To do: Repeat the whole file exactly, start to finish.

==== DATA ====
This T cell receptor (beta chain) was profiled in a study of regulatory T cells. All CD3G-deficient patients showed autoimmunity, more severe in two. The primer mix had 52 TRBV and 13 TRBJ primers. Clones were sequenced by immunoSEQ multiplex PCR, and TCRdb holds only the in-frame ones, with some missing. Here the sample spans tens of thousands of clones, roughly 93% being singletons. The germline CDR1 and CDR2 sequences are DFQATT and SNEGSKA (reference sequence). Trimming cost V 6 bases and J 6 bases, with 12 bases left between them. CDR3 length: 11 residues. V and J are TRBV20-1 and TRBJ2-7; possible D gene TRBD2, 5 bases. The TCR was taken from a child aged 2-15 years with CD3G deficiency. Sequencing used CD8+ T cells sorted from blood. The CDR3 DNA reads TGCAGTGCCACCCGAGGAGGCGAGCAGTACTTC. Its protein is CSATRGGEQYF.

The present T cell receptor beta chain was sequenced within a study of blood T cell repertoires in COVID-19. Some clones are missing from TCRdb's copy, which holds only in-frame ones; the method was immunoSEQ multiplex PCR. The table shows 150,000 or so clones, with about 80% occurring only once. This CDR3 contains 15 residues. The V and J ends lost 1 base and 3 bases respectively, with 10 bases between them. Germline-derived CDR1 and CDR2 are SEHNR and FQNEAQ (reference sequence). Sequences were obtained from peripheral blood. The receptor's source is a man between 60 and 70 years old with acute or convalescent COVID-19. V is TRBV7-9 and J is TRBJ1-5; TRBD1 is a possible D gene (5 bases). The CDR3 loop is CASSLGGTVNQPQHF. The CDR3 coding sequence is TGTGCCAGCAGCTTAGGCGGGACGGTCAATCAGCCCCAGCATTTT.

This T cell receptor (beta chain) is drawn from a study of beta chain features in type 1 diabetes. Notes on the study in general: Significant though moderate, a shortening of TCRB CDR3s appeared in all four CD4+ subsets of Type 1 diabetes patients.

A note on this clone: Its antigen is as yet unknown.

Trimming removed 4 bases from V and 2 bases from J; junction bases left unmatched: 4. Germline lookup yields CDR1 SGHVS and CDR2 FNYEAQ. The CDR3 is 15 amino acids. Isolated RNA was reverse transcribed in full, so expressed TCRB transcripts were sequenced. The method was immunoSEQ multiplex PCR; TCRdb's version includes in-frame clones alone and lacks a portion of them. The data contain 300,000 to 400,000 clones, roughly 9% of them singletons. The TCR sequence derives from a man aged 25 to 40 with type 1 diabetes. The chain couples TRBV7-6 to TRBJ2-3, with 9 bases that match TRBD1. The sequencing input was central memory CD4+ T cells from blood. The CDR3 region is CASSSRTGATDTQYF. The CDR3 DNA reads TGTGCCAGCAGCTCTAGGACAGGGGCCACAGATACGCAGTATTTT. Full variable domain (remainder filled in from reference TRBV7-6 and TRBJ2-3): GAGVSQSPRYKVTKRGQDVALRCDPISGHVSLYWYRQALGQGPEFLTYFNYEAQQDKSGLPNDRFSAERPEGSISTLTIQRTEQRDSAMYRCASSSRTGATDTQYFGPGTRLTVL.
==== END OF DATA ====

This T cell receptor (beta chain) was profiled in a study of regulatory T cells. All CD3G-deficient patients showed autoimmunity, more severe in two. The primer mix had 52 TRBV and 13 TRBJ primers. Clones were sequenced by immunoSEQ multiplex PCR, and TCRdb holds only the in-frame ones, with some missing. Here the sample spans tens of thousands of clones, roughly 93% being singletons. The germline CDR1 and CDR2 sequences are DFQATT and SNEGSKA (reference sequence). Trimming cost V 6 bases and J 6 bases, with 12 bases left between them. CDR3 length: 11 residues. V and J are TRBV20-1 and TRBJ2-7; possible D gene TRBD2, 5 bases. The TCR was taken from a child aged 2-15 years with CD3G deficiency. Sequencing used CD8+ T cells sorted from blood. The CDR3 DNA reads TGCAGTGCCACCCGAGGAGGCGAGCAGTACTTC. Its protein is CSATRGGEQYF.

The present T cell receptor beta chain was sequenced within a study of blood T cell repertoires in COVID-19. Some clones are missing from TCRdb's copy, which holds only in-frame ones; the method was immunoSEQ multiplex PCR. The table shows 150,000 or so clones, with about 80% occurring only once. This CDR3 contains 15 residues. The V and J ends lost 1 base and 3 bases respectively, with 10 bases between them. Germline-derived CDR1 and CDR2 are SEHNR and FQNEAQ (reference sequence). Sequences were obtained from peripheral blood. The receptor's source is a man between 60 and 70 years old with acute or convalescent COVID-19. V is TRBV7-9 and J is TRBJ1-5; TRBD1 is a possible D gene (5 bases). The CDR3 loop is CASSLGGTVNQPQHF. The CDR3 coding sequence is TGTGCCAGCAGCTTAGGCGGGACGGTCAATCAGCCCCAGCATTTT.

This T cell receptor (beta chain) is drawn from a study of beta chain features in type 1 diabetes. Notes on the study in general: Significant though moderate, a shortening of TCRB CDR3s appeared in all four CD4+ subsets of Type 1 diabetes patients.

A note on this clone: Its antigen is as yet unknown.

Trimming removed 4 bases from V and 2 bases from J; junction bases left unmatched: 4. Germline lookup yields CDR1 SGHVS and CDR2 FNYEAQ. The CDR3 is 15 amino acids. Isolated RNA was reverse transcribed in full, so expressed TCRB transcripts were sequenced. The method was immunoSEQ multiplex PCR; TCRdb's version includes in-frame clones alone and lacks a portion of them. The data contain 300,000 to 400,000 clones, roughly 9% of them singletons. The TCR sequence derives from a man aged 25 to 40 with type 1 diabetes. The chain couples TRBV7-6 to TRBJ2-3, with 9 bases that match TRBD1. The sequencing input was central memory CD4+ T cells from blood. The CDR3 region is CASSSRTGATDTQYF. The CDR3 DNA reads TGTGCCAGCAGCTCTAGGACAGGGGCCACAGATACGCAGTATTTT. Full variable domain (remainder filled in from reference TRBV7-6 and TRBJ2-3): GAGVSQSPRYKVTKRGQDVALRCDPISGHVSLYWYRQALGQGPEFLTYFNYEAQQDKSGLPNDRFSAERPEGSISTLTIQRTEQRDSAMYRCASSSRTGATDTQYFGPGTRLTVL.